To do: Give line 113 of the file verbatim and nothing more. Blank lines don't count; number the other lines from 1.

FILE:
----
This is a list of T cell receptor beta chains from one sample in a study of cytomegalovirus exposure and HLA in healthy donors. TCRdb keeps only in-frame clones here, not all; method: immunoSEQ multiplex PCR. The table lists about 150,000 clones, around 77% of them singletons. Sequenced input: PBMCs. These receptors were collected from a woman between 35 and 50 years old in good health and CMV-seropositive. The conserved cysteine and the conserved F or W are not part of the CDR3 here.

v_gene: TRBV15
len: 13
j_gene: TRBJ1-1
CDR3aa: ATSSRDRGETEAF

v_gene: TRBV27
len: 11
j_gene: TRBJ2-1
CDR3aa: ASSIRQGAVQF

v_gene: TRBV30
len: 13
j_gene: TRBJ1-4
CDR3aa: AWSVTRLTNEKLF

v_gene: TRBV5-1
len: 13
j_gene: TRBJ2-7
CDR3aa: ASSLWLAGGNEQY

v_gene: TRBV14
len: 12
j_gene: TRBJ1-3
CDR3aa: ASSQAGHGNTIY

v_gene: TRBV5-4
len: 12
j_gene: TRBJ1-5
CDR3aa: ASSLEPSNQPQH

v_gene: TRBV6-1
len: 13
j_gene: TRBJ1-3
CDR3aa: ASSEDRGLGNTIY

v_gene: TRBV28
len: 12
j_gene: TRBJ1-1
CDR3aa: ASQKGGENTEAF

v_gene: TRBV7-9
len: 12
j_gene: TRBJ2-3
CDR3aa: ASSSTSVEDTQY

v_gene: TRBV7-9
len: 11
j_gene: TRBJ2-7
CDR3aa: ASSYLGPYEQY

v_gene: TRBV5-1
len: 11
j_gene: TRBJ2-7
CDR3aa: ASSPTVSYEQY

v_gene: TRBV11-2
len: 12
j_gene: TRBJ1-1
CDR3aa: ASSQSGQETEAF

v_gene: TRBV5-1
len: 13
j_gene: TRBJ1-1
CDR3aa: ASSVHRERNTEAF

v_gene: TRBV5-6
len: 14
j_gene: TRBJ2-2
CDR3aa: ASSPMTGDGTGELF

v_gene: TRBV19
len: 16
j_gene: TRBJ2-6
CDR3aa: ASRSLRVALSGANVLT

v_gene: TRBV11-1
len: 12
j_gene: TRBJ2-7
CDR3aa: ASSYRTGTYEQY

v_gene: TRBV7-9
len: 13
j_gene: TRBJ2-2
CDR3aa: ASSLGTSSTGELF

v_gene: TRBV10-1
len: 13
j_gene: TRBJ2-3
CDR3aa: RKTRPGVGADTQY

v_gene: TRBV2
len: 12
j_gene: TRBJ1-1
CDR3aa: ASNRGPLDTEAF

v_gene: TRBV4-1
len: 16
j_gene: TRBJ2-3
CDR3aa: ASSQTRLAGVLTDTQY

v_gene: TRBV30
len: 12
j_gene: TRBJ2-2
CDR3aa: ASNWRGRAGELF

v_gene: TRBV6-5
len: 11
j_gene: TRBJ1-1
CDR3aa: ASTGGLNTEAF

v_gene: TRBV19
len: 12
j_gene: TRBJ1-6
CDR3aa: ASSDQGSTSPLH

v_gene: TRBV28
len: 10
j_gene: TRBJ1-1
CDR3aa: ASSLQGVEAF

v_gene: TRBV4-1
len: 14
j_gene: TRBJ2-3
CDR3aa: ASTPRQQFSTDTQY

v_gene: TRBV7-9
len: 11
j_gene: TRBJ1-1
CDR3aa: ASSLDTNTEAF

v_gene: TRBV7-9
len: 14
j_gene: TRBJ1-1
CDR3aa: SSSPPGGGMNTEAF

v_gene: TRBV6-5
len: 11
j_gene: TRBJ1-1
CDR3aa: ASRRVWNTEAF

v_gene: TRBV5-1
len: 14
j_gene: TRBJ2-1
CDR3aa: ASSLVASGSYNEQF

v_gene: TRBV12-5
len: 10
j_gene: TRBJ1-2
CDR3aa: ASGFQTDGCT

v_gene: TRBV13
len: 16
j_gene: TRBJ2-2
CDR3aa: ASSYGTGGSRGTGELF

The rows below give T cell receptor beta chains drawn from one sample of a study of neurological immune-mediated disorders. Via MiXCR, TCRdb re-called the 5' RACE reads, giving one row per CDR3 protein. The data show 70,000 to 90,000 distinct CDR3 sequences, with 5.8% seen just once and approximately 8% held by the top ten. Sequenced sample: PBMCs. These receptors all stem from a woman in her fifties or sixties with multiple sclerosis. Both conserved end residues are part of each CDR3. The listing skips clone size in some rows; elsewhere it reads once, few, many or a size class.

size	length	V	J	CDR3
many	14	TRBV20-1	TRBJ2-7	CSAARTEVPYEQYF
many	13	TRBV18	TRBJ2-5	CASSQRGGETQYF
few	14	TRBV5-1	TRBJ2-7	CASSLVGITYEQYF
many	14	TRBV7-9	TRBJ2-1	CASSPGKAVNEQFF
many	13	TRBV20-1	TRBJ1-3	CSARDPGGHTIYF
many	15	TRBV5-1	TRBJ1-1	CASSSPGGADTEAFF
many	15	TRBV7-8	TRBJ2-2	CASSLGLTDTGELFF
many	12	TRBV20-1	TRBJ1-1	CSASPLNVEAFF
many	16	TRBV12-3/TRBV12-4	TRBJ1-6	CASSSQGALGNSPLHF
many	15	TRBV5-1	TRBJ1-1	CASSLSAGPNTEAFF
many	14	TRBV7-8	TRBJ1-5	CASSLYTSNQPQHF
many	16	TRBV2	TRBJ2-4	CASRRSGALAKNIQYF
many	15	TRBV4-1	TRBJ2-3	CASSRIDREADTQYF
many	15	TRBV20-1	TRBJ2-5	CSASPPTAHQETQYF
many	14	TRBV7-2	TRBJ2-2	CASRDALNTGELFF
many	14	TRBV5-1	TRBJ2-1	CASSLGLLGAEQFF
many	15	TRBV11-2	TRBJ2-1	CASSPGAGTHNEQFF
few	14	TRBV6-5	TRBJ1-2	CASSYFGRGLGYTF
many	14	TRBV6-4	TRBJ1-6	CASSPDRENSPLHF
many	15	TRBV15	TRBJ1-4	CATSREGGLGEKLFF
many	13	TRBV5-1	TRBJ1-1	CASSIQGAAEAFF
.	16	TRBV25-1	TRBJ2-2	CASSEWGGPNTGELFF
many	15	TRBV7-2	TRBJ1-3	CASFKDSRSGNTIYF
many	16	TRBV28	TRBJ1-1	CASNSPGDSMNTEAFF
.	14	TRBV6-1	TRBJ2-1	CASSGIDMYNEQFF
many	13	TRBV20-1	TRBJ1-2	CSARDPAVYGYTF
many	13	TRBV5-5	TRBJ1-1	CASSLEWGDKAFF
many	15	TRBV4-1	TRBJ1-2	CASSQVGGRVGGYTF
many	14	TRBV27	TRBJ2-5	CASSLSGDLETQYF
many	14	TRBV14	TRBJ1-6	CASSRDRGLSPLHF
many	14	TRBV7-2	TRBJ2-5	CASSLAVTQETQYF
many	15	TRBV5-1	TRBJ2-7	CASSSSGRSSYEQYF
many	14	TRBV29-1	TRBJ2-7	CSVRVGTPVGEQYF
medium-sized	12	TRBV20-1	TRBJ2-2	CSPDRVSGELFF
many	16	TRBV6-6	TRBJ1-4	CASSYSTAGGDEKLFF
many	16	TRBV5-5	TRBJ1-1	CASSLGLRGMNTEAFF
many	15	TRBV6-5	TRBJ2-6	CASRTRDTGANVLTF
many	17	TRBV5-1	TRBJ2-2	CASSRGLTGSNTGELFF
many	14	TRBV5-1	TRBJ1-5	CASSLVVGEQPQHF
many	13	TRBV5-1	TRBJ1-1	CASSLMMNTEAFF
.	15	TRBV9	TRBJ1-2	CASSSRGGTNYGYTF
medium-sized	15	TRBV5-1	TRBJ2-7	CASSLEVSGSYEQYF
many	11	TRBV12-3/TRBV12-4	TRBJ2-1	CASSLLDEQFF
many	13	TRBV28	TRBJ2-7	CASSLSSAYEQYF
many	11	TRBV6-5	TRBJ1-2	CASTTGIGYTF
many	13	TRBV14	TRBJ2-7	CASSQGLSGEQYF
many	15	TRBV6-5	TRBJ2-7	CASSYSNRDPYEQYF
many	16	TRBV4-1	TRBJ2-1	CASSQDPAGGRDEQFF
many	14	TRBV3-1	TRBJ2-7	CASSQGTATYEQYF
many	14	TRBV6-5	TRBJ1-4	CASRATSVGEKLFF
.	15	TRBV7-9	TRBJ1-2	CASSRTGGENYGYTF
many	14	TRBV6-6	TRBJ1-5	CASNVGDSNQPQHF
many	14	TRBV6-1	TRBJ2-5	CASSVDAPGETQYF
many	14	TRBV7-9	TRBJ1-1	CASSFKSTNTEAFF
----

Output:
CDR3aa: ASRRVWNTEAF